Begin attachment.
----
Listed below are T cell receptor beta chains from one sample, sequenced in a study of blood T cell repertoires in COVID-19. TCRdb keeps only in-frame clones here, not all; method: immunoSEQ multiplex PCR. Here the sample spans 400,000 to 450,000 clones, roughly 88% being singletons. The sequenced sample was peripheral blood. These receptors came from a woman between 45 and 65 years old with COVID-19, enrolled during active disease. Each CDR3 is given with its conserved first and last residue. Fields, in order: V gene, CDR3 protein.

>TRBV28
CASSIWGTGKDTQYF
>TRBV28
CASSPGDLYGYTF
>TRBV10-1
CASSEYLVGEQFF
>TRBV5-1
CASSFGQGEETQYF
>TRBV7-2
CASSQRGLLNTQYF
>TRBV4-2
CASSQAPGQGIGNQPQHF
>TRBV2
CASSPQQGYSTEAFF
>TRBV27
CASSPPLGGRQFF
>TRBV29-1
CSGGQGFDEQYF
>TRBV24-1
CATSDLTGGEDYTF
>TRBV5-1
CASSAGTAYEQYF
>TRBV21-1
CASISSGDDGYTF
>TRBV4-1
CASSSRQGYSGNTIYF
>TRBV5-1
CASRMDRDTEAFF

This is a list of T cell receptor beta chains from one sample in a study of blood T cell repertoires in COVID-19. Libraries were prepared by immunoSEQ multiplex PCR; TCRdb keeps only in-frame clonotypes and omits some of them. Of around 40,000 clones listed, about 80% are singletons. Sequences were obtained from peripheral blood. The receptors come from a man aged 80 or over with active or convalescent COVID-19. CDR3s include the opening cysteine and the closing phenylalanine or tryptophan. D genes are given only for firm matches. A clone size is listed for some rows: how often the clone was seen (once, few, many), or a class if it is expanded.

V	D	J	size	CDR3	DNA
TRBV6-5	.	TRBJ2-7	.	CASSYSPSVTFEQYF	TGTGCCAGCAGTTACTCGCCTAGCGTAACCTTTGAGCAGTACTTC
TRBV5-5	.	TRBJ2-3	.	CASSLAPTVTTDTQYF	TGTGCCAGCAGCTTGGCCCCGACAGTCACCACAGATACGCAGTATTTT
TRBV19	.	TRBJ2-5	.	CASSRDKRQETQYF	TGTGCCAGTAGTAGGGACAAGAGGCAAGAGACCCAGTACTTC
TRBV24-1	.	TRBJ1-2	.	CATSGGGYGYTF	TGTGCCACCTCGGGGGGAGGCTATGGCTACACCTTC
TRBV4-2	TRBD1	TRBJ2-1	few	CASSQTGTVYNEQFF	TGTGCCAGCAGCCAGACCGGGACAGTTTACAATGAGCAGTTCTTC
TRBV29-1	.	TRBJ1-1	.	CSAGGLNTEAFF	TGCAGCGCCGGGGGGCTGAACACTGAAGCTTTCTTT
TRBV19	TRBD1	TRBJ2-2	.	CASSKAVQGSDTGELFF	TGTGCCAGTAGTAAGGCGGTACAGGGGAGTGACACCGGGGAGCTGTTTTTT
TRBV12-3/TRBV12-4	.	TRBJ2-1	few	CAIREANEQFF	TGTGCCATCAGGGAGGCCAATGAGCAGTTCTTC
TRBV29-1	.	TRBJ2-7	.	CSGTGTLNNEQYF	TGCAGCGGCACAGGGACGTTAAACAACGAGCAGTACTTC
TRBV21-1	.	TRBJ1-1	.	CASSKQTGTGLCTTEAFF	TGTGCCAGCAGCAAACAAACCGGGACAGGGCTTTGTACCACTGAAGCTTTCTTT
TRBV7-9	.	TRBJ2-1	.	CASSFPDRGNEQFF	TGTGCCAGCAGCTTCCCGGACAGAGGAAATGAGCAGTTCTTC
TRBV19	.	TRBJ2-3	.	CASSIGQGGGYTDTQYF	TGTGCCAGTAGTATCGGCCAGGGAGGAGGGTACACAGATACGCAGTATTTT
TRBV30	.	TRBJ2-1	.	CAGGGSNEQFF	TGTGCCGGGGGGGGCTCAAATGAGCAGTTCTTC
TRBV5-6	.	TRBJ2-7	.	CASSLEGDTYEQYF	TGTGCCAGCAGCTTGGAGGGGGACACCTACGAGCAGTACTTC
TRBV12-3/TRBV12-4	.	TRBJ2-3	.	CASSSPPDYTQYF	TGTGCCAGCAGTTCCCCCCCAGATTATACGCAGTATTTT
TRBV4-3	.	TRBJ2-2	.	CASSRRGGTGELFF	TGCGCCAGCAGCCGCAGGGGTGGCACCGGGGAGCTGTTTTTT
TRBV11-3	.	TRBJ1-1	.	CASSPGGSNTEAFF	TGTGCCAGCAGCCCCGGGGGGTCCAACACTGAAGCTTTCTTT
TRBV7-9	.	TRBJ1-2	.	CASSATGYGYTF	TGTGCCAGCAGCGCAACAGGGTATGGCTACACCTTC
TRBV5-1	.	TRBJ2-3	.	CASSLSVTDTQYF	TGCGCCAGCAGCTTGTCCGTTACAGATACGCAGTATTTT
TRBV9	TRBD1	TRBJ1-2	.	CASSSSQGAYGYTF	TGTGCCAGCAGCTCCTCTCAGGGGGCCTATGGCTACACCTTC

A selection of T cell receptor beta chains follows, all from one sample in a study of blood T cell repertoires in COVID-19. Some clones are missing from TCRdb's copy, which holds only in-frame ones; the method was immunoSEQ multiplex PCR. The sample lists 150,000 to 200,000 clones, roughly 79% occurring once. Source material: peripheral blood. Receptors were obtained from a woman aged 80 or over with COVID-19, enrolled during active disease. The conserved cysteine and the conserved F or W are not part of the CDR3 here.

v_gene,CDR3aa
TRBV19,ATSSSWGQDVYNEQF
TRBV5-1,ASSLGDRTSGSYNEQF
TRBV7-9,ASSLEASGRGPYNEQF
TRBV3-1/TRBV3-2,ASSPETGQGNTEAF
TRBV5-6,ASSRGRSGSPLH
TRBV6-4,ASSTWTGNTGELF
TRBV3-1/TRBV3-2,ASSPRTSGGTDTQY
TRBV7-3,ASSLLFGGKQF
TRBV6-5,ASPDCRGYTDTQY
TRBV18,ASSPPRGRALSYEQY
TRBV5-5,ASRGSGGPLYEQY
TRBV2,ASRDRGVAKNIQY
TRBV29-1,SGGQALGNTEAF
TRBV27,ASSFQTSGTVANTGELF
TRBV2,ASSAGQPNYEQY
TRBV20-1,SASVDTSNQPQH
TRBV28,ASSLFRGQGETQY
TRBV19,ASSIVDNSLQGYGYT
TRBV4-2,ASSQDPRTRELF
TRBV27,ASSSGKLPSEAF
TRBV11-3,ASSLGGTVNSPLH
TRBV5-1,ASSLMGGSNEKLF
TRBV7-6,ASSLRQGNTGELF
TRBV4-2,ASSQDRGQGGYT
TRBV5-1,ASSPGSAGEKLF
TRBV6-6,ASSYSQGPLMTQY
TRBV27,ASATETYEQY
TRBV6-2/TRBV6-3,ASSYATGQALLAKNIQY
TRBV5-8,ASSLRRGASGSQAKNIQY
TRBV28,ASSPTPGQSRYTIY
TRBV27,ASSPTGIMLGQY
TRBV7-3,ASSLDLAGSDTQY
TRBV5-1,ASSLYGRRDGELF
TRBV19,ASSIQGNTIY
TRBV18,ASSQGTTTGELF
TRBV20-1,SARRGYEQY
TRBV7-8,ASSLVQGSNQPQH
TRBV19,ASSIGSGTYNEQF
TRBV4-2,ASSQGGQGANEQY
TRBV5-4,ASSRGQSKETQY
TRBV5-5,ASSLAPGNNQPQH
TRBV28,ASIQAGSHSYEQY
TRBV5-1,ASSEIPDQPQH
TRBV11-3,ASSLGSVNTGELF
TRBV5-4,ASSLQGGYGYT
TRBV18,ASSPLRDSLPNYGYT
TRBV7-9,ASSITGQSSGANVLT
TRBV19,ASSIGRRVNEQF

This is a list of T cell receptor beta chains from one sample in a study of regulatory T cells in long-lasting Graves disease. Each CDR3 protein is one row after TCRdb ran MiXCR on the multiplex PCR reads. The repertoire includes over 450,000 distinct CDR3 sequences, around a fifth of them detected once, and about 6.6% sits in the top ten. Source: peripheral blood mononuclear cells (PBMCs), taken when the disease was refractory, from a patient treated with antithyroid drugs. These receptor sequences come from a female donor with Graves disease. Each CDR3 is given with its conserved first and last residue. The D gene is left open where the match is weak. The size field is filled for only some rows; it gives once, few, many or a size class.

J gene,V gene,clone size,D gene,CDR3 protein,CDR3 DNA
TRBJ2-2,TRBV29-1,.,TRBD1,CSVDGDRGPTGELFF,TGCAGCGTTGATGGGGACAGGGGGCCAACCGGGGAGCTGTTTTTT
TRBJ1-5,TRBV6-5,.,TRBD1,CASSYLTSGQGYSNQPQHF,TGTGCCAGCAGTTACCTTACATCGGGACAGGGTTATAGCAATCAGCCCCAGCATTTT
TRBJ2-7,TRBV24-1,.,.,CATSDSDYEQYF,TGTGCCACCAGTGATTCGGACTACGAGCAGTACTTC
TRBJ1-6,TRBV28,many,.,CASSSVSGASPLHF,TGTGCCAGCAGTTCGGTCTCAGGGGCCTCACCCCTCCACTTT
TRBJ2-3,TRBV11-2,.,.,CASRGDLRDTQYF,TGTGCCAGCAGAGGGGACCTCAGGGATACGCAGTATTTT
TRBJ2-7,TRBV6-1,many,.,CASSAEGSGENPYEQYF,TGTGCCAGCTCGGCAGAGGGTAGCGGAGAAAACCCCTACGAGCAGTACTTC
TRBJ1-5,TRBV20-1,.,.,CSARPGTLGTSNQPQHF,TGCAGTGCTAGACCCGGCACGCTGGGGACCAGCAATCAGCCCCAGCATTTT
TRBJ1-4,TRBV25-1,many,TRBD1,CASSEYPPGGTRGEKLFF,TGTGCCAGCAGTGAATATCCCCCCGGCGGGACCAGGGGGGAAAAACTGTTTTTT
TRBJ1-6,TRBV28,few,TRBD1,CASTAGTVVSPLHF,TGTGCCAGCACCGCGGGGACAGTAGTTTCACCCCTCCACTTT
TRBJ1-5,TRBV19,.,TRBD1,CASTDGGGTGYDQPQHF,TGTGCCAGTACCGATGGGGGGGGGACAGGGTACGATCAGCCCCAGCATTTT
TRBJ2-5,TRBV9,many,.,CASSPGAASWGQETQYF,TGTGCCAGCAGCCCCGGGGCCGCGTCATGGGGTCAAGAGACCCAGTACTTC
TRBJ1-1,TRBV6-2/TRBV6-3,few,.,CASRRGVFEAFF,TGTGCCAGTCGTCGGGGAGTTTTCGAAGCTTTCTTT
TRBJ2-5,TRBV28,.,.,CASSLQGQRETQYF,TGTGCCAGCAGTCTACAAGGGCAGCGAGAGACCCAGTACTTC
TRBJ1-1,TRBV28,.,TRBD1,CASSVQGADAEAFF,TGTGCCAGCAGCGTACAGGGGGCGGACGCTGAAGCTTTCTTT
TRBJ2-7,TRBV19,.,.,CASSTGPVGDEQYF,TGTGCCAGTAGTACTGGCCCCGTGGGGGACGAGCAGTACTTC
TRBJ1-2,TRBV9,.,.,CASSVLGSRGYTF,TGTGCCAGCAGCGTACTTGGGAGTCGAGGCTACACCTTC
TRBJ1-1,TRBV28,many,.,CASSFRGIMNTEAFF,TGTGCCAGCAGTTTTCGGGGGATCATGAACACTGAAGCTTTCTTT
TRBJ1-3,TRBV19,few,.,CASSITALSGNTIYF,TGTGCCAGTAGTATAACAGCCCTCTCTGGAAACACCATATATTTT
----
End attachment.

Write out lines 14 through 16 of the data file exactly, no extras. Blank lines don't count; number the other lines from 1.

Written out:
>TRBV2
CASSPQQGYSTEAFF
>TRBV27